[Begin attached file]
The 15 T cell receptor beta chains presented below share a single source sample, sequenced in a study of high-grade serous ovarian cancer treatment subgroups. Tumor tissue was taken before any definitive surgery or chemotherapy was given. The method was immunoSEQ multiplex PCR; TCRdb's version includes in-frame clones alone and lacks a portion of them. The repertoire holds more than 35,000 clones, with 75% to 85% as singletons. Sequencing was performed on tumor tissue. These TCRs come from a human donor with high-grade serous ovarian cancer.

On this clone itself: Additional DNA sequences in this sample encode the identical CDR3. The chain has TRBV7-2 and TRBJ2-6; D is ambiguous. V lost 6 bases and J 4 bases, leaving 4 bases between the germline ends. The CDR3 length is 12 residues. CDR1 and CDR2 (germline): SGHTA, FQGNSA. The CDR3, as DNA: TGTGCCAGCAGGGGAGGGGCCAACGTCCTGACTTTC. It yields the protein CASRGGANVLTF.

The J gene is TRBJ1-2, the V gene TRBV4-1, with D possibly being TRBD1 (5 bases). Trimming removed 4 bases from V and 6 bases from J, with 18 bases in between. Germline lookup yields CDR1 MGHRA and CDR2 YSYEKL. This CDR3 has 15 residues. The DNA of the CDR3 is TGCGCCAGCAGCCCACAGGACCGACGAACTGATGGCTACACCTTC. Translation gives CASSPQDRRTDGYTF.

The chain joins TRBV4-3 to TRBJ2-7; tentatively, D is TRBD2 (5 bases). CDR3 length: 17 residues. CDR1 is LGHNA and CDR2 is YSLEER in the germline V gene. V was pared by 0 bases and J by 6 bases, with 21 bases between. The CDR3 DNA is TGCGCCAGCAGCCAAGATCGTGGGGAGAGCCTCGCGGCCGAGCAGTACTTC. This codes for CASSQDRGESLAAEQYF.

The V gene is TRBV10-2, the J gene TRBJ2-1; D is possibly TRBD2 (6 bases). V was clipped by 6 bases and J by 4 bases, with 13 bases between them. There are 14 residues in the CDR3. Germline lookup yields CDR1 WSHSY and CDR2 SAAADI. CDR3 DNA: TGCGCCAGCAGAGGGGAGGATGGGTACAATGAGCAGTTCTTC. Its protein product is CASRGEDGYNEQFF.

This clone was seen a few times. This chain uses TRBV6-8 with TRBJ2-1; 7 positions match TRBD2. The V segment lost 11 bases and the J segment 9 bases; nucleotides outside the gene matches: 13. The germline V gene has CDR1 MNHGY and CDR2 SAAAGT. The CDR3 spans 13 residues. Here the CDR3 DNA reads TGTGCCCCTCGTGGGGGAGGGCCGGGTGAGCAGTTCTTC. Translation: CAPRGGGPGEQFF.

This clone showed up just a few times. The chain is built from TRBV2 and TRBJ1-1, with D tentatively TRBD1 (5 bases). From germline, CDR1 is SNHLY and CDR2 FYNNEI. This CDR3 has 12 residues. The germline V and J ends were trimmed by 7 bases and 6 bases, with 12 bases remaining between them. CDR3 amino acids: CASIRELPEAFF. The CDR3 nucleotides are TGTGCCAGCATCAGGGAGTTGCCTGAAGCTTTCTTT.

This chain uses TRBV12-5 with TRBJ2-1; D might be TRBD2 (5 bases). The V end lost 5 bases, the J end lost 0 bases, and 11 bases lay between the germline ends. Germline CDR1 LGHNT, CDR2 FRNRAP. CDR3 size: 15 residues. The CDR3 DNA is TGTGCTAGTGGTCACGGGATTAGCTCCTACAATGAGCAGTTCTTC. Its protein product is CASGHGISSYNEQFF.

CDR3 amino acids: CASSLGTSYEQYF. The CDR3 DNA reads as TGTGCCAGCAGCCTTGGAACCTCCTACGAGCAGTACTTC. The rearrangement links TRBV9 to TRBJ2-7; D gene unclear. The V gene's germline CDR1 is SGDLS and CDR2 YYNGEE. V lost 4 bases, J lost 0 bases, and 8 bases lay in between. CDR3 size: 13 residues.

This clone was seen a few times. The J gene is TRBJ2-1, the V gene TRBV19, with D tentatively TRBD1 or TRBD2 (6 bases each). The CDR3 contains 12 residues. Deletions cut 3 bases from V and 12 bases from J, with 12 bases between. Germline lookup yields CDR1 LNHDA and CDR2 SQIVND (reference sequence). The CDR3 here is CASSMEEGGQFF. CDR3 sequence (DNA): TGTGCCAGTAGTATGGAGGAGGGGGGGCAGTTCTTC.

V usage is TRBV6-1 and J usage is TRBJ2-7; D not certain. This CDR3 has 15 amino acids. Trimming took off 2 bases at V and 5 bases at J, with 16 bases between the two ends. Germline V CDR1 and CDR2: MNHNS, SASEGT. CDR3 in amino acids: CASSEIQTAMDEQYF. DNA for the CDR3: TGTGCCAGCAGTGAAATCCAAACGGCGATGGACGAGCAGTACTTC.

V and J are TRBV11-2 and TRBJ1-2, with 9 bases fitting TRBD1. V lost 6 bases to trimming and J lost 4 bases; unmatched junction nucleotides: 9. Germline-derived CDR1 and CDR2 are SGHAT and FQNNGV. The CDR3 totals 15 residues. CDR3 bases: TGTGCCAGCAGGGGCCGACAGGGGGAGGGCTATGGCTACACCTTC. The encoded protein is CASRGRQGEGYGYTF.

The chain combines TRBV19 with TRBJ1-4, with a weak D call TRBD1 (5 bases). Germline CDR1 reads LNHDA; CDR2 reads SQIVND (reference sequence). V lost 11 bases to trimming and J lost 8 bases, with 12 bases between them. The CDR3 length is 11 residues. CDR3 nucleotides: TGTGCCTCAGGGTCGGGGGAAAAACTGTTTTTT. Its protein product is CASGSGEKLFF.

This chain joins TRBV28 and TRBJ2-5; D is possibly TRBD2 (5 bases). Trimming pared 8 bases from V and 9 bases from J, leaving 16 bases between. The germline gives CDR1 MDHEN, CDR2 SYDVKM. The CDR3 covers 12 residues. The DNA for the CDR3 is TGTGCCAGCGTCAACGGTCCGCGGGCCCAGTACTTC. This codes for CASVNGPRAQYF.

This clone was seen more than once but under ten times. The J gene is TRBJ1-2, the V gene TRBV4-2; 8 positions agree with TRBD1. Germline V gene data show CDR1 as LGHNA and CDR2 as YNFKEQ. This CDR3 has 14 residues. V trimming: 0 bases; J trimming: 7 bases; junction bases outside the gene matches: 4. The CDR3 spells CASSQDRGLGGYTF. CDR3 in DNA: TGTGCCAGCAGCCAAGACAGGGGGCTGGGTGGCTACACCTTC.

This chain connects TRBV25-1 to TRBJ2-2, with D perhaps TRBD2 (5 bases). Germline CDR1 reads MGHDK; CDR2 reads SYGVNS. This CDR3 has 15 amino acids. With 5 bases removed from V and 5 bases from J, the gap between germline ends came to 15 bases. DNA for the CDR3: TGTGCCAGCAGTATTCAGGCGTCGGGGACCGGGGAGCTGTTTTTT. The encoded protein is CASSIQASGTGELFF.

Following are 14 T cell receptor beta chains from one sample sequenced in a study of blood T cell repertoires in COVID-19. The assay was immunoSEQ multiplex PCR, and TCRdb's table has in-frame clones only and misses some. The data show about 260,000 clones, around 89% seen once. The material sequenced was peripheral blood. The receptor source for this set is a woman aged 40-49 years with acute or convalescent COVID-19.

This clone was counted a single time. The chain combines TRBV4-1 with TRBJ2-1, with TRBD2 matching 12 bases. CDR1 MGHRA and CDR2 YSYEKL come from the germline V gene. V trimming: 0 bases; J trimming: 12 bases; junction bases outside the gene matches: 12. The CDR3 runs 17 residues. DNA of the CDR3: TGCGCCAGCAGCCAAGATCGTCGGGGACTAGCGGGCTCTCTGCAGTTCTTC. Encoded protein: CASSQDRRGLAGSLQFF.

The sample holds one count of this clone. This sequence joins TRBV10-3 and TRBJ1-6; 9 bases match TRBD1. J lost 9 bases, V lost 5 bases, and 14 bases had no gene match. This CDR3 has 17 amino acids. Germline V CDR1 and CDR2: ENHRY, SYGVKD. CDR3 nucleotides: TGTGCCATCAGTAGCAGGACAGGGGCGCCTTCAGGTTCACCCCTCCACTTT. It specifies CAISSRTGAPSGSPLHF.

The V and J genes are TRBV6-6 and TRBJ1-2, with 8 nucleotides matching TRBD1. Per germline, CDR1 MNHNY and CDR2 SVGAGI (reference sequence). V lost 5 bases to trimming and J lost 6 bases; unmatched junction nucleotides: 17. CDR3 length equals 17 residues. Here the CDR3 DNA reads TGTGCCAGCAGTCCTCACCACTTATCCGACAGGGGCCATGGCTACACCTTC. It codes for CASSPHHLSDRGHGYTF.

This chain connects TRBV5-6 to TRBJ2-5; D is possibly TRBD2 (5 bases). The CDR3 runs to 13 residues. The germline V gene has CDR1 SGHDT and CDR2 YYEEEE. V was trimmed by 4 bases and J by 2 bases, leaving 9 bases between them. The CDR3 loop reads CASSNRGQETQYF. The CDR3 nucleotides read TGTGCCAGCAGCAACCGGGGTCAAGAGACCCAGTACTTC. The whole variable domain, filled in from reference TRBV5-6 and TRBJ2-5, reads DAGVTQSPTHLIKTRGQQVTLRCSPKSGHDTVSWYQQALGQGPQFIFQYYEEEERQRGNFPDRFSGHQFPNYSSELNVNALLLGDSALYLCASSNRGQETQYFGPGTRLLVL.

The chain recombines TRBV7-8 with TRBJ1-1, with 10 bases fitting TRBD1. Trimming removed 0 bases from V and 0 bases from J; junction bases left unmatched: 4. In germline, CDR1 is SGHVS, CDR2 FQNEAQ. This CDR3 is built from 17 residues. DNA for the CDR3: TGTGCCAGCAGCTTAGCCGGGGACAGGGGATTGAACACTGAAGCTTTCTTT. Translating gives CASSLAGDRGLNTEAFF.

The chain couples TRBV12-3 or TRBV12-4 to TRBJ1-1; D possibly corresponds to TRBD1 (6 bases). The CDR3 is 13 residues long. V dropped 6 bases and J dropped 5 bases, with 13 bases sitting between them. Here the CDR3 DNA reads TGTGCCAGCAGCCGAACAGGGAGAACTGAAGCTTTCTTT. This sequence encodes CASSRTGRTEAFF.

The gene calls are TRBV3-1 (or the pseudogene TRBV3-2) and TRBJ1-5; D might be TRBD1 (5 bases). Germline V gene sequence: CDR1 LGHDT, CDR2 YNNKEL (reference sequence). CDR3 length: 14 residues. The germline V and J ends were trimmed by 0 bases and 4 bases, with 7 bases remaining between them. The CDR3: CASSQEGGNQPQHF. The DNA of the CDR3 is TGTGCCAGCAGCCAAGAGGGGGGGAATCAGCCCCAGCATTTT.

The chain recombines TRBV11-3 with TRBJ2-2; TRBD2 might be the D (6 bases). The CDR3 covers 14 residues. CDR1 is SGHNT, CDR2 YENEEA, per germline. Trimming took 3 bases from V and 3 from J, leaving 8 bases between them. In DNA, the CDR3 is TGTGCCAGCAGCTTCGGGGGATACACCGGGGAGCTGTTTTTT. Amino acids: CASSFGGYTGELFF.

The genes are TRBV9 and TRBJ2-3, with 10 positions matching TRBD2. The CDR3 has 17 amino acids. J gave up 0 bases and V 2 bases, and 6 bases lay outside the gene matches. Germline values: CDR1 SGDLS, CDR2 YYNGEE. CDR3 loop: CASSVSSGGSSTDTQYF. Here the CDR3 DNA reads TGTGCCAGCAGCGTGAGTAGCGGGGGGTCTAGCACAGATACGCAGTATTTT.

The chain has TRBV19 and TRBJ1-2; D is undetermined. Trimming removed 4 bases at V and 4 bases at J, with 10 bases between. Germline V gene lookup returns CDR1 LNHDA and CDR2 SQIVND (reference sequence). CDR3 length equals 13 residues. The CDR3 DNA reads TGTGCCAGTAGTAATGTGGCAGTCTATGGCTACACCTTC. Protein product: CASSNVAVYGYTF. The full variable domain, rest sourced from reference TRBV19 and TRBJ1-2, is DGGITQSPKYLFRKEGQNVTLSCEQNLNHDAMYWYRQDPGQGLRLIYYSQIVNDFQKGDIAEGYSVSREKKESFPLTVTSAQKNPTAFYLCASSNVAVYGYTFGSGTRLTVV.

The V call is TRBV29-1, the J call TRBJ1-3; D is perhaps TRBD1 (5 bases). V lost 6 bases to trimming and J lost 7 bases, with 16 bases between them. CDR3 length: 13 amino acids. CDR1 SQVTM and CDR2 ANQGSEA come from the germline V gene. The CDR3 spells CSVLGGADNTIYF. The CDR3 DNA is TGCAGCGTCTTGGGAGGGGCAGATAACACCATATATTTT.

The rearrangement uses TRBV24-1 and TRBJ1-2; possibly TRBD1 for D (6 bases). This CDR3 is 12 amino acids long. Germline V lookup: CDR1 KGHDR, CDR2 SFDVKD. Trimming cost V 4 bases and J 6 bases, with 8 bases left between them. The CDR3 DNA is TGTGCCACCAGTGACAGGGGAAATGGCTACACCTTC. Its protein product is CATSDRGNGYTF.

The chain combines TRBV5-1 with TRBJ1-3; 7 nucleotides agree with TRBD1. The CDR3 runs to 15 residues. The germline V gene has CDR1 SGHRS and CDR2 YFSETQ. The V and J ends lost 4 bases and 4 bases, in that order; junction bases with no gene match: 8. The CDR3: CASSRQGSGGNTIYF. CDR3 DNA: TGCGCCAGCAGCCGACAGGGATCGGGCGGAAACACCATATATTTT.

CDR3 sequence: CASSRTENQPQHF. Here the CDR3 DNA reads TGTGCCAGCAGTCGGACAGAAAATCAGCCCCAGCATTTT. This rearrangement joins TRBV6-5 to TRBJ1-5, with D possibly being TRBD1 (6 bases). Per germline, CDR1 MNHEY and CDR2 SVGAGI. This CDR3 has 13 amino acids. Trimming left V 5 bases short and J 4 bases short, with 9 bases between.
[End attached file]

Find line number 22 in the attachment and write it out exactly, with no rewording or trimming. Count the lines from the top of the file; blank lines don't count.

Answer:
The chain recombines TRBV7-8 with TRBJ1-1, with 10 bases fitting TRBD1. Trimming removed 0 bases from V and 0 bases from J; junction bases left unmatched: 4. In germline, CDR1 is SGHVS, CDR2 FQNEAQ. This CDR3 is built from 17 residues. DNA for the CDR3: TGTGCCAGCAGCTTAGCCGGGGACAGGGGATTGAACACTGAAGCTTTCTTT. Translating gives CASSLAGDRGLNTEAFF.